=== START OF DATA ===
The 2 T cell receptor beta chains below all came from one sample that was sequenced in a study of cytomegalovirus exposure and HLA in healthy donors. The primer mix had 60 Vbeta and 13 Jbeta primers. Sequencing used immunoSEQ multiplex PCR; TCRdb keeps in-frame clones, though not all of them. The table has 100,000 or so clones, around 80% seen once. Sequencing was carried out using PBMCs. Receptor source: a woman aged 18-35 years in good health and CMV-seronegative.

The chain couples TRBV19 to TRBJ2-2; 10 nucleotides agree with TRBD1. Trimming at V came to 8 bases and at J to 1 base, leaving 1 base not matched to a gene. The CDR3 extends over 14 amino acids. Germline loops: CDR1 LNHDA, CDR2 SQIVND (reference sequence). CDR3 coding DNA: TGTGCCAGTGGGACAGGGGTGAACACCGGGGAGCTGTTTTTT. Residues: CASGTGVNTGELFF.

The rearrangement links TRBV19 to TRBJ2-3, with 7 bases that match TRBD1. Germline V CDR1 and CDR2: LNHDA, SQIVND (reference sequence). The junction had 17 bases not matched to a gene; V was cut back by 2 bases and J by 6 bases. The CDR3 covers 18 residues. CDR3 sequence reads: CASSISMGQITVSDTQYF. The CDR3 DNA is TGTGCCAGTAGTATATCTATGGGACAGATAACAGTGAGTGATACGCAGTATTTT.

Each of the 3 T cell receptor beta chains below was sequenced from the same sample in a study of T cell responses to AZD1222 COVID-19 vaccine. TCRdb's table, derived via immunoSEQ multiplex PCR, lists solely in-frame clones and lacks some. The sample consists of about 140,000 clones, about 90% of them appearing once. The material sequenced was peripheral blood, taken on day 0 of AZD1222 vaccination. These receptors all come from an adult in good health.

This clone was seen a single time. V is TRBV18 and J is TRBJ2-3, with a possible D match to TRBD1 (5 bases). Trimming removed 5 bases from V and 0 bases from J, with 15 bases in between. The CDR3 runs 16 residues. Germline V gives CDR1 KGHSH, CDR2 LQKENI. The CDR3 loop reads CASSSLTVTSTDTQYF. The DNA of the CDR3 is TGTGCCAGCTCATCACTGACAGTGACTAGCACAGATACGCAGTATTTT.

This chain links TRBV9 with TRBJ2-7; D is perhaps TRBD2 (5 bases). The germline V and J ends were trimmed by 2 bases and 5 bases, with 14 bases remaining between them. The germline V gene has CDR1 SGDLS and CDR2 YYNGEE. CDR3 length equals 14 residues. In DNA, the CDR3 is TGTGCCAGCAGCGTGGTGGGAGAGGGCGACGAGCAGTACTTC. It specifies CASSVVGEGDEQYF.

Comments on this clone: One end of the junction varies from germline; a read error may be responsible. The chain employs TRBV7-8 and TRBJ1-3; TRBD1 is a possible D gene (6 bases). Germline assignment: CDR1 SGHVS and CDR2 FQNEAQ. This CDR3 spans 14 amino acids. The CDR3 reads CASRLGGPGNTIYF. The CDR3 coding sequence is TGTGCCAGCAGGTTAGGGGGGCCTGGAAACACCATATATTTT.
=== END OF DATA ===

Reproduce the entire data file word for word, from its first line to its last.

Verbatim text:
The 2 T cell receptor beta chains below all came from one sample that was sequenced in a study of cytomegalovirus exposure and HLA in healthy donors. The primer mix had 60 Vbeta and 13 Jbeta primers. Sequencing used immunoSEQ multiplex PCR; TCRdb keeps in-frame clones, though not all of them. The table has 100,000 or so clones, around 80% seen once. Sequencing was carried out using PBMCs. Receptor source: a woman aged 18-35 years in good health and CMV-seronegative.

The chain couples TRBV19 to TRBJ2-2; 10 nucleotides agree with TRBD1. Trimming at V came to 8 bases and at J to 1 base, leaving 1 base not matched to a gene. The CDR3 extends over 14 amino acids. Germline loops: CDR1 LNHDA, CDR2 SQIVND (reference sequence). CDR3 coding DNA: TGTGCCAGTGGGACAGGGGTGAACACCGGGGAGCTGTTTTTT. Residues: CASGTGVNTGELFF.

The rearrangement links TRBV19 to TRBJ2-3, with 7 bases that match TRBD1. Germline V CDR1 and CDR2: LNHDA, SQIVND (reference sequence). The junction had 17 bases not matched to a gene; V was cut back by 2 bases and J by 6 bases. The CDR3 covers 18 residues. CDR3 sequence reads: CASSISMGQITVSDTQYF. The CDR3 DNA is TGTGCCAGTAGTATATCTATGGGACAGATAACAGTGAGTGATACGCAGTATTTT.

Each of the 3 T cell receptor beta chains below was sequenced from the same sample in a study of T cell responses to AZD1222 COVID-19 vaccine. TCRdb's table, derived via immunoSEQ multiplex PCR, lists solely in-frame clones and lacks some. The sample consists of about 140,000 clones, about 90% of them appearing once. The material sequenced was peripheral blood, taken on day 0 of AZD1222 vaccination. These receptors all come from an adult in good health.

This clone was seen a single time. V is TRBV18 and J is TRBJ2-3, with a possible D match to TRBD1 (5 bases). Trimming removed 5 bases from V and 0 bases from J, with 15 bases in between. The CDR3 runs 16 residues. Germline V gives CDR1 KGHSH, CDR2 LQKENI. The CDR3 loop reads CASSSLTVTSTDTQYF. The DNA of the CDR3 is TGTGCCAGCTCATCACTGACAGTGACTAGCACAGATACGCAGTATTTT.

This chain links TRBV9 with TRBJ2-7; D is perhaps TRBD2 (5 bases). The germline V and J ends were trimmed by 2 bases and 5 bases, with 14 bases remaining between them. The germline V gene has CDR1 SGDLS and CDR2 YYNGEE. CDR3 length equals 14 residues. In DNA, the CDR3 is TGTGCCAGCAGCGTGGTGGGAGAGGGCGACGAGCAGTACTTC. It specifies CASSVVGEGDEQYF.

Comments on this clone: One end of the junction varies from germline; a read error may be responsible. The chain employs TRBV7-8 and TRBJ1-3; TRBD1 is a possible D gene (6 bases). Germline assignment: CDR1 SGHVS and CDR2 FQNEAQ. This CDR3 spans 14 amino acids. The CDR3 reads CASRLGGPGNTIYF. The CDR3 coding sequence is TGTGCCAGCAGGTTAGGGGGGCCTGGAAACACCATATATTTT.